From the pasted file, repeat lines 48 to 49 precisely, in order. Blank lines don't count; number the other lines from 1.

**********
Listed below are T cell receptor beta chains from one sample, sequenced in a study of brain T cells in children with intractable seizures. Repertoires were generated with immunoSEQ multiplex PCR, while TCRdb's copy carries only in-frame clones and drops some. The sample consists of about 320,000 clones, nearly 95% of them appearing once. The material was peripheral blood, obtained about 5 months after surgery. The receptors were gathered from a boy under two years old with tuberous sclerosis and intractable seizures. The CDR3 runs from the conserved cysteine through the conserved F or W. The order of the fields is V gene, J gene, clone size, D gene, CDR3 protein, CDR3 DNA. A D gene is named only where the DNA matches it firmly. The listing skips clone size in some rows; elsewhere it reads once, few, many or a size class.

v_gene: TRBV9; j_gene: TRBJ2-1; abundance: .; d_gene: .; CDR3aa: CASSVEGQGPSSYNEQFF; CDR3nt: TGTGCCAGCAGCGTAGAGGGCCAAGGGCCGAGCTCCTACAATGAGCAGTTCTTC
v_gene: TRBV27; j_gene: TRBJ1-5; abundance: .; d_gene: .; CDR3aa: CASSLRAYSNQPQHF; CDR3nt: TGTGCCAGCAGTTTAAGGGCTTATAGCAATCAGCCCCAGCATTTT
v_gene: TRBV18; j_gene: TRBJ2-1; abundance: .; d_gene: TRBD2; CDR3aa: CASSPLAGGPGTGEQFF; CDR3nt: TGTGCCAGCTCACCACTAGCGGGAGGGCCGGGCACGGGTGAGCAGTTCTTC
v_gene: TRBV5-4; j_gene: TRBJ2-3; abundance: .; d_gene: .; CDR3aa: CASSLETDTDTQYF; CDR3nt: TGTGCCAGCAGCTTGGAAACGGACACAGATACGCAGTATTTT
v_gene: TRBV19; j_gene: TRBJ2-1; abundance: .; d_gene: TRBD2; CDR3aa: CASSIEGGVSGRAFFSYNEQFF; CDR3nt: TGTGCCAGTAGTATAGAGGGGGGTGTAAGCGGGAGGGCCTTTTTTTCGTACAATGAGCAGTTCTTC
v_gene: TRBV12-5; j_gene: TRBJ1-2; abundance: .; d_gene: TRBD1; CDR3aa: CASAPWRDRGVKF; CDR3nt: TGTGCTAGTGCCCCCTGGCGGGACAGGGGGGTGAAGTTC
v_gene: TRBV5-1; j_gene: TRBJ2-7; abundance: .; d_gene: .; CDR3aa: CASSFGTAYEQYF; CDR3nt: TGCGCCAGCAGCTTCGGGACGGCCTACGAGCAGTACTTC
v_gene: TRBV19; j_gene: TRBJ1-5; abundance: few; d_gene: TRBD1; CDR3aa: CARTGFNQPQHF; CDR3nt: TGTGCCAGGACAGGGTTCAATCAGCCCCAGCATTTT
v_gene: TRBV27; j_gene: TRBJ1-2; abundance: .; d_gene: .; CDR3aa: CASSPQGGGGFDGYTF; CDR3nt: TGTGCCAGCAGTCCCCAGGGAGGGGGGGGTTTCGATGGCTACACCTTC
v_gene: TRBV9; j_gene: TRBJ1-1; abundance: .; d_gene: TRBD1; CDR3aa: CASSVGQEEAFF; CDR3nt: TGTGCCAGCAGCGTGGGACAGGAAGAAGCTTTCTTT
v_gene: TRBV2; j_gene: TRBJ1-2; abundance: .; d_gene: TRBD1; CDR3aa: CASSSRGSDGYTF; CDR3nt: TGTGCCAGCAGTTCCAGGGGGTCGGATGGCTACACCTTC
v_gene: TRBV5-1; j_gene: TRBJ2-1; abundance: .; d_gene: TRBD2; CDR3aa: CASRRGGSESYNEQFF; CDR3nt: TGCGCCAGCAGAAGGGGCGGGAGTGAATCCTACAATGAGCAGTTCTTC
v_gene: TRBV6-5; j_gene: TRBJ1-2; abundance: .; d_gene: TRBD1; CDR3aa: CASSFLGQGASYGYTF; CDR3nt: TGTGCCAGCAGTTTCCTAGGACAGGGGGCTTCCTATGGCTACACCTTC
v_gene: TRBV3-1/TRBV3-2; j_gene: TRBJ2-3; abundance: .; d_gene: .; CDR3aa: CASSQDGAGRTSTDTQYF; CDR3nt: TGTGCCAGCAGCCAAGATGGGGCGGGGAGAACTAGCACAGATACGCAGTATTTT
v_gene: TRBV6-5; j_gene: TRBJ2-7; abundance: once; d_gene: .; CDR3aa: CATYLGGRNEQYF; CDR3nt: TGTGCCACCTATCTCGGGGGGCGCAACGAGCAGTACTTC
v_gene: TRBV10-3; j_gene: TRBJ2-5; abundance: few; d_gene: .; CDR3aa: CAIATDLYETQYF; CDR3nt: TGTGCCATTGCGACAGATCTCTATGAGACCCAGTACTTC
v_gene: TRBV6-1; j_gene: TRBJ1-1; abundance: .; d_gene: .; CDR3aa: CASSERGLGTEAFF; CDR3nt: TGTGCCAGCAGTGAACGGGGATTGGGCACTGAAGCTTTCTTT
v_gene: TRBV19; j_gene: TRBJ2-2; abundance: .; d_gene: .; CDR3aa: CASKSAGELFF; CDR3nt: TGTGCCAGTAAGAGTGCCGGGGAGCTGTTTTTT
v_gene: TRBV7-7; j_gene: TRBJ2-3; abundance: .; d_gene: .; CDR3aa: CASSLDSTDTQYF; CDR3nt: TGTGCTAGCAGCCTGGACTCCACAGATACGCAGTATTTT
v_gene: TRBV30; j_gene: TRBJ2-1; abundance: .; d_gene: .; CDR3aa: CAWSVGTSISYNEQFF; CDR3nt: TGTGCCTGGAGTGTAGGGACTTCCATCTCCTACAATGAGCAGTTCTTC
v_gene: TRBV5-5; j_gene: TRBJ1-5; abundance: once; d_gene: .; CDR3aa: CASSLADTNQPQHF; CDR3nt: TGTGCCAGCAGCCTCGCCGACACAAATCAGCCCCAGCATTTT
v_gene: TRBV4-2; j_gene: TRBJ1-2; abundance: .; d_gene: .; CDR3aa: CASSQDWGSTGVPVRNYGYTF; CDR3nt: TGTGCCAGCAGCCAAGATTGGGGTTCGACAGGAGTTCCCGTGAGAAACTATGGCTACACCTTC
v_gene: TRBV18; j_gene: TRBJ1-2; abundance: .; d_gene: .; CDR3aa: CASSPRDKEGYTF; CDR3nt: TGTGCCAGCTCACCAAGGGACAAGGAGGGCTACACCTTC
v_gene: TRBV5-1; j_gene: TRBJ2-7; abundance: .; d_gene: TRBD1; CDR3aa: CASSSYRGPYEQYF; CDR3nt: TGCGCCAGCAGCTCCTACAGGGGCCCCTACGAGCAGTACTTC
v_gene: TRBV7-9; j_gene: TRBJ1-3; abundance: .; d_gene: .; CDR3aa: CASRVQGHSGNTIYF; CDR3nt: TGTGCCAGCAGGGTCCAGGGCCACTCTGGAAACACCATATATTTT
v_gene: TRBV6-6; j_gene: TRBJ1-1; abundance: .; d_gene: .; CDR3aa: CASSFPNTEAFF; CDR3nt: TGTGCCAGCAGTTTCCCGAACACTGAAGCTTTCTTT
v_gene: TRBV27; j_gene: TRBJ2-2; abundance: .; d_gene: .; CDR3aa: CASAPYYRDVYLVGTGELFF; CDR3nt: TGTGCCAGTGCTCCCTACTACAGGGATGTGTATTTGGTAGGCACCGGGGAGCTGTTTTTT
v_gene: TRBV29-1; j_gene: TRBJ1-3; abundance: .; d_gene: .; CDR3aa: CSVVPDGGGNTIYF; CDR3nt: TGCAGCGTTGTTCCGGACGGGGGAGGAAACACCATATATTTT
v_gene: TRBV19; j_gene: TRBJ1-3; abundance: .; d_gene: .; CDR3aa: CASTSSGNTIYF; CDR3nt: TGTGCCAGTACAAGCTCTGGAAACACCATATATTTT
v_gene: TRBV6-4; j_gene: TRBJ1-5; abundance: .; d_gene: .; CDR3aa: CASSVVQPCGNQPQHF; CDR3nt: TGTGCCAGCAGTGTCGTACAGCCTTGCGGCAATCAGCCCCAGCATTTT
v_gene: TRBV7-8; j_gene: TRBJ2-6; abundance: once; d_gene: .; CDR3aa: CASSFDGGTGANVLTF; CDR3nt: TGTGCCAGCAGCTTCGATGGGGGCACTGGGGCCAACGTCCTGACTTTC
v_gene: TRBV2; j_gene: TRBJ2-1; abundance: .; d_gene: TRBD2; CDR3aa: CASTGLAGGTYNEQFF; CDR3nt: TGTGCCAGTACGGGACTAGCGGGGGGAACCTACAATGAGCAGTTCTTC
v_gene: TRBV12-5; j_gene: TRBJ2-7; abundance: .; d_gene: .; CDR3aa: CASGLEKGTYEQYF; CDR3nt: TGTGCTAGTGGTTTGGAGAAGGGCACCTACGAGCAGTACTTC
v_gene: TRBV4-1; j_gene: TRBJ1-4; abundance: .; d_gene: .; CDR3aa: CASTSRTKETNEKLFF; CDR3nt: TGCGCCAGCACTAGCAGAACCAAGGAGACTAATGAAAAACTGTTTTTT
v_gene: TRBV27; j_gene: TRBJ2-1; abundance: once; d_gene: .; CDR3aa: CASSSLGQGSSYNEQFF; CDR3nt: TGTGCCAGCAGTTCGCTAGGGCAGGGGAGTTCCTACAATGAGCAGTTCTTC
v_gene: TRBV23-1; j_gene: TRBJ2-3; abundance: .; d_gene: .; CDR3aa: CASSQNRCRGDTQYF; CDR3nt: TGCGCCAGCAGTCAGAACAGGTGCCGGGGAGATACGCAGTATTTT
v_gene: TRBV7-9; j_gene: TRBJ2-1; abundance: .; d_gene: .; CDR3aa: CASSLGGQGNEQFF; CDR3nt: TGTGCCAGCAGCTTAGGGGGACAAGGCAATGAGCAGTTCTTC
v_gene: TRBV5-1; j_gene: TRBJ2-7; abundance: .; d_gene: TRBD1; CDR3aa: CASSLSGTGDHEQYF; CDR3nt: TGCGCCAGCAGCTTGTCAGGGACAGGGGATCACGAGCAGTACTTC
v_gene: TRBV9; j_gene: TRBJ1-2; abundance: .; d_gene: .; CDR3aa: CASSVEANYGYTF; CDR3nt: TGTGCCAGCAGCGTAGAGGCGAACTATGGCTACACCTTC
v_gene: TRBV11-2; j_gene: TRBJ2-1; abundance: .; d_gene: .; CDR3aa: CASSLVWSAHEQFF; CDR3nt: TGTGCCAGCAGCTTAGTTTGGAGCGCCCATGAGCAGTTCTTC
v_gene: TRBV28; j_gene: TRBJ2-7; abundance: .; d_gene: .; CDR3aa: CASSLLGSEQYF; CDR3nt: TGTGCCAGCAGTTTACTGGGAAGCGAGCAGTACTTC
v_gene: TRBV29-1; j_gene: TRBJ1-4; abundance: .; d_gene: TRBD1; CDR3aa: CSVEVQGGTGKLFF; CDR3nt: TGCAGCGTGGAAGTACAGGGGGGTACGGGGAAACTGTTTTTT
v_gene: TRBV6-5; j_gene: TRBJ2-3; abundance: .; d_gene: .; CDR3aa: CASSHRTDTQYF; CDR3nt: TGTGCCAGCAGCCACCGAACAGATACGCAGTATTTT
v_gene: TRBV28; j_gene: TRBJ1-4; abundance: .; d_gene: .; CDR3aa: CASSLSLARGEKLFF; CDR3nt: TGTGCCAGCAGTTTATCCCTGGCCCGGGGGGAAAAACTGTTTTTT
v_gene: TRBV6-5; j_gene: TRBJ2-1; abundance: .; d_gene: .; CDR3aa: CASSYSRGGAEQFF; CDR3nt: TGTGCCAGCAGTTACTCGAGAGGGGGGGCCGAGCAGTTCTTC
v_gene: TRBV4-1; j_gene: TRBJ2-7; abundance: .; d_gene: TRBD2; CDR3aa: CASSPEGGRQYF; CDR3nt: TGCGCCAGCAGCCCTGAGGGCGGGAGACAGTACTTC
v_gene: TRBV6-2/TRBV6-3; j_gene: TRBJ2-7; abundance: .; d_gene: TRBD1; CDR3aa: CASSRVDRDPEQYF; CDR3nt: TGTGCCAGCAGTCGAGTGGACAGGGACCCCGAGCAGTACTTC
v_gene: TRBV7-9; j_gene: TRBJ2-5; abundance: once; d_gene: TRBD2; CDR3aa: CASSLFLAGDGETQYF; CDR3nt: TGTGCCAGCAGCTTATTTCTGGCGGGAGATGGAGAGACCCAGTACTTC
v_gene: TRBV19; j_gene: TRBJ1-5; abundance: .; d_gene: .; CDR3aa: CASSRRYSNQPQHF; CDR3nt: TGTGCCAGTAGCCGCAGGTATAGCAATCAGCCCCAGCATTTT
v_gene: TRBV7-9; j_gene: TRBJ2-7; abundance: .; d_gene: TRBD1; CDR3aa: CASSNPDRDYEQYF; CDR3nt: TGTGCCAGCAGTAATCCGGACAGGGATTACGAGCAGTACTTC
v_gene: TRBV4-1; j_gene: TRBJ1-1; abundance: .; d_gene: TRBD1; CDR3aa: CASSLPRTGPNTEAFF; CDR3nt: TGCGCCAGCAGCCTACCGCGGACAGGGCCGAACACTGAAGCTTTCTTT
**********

v_gene: TRBV6-2/TRBV6-3; j_gene: TRBJ2-7; abundance: .; d_gene: TRBD1; CDR3aa: CASSRVDRDPEQYF; CDR3nt: TGTGCCAGCAGTCGAGTGGACAGGGACCCCGAGCAGTACTTC
v_gene: TRBV7-9; j_gene: TRBJ2-5; abundance: once; d_gene: TRBD2; CDR3aa: CASSLFLAGDGETQYF; CDR3nt: TGTGCCAGCAGCTTATTTCTGGCGGGAGATGGAGAGACCCAGTACTTC